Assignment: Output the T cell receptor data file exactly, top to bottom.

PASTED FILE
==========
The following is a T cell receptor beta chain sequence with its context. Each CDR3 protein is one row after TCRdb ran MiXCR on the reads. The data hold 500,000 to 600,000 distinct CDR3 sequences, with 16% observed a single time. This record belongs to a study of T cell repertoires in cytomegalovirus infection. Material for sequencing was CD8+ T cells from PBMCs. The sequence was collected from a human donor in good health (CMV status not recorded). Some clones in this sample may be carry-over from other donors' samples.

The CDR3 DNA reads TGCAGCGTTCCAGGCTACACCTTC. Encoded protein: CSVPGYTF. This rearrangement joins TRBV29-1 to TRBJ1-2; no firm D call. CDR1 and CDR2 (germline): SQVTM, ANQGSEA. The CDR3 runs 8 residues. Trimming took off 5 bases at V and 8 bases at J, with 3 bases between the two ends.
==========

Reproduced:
The following is a T cell receptor beta chain sequence with its context. Each CDR3 protein is one row after TCRdb ran MiXCR on the reads. The data hold 500,000 to 600,000 distinct CDR3 sequences, with 16% observed a single time. This record belongs to a study of T cell repertoires in cytomegalovirus infection. Material for sequencing was CD8+ T cells from PBMCs. The sequence was collected from a human donor in good health (CMV status not recorded). Some clones in this sample may be carry-over from other donors' samples.

The CDR3 DNA reads TGCAGCGTTCCAGGCTACACCTTC. Encoded protein: CSVPGYTF. This rearrangement joins TRBV29-1 to TRBJ1-2; no firm D call. CDR1 and CDR2 (germline): SQVTM, ANQGSEA. The CDR3 runs 8 residues. Trimming took off 5 bases at V and 8 bases at J, with 3 bases between the two ends.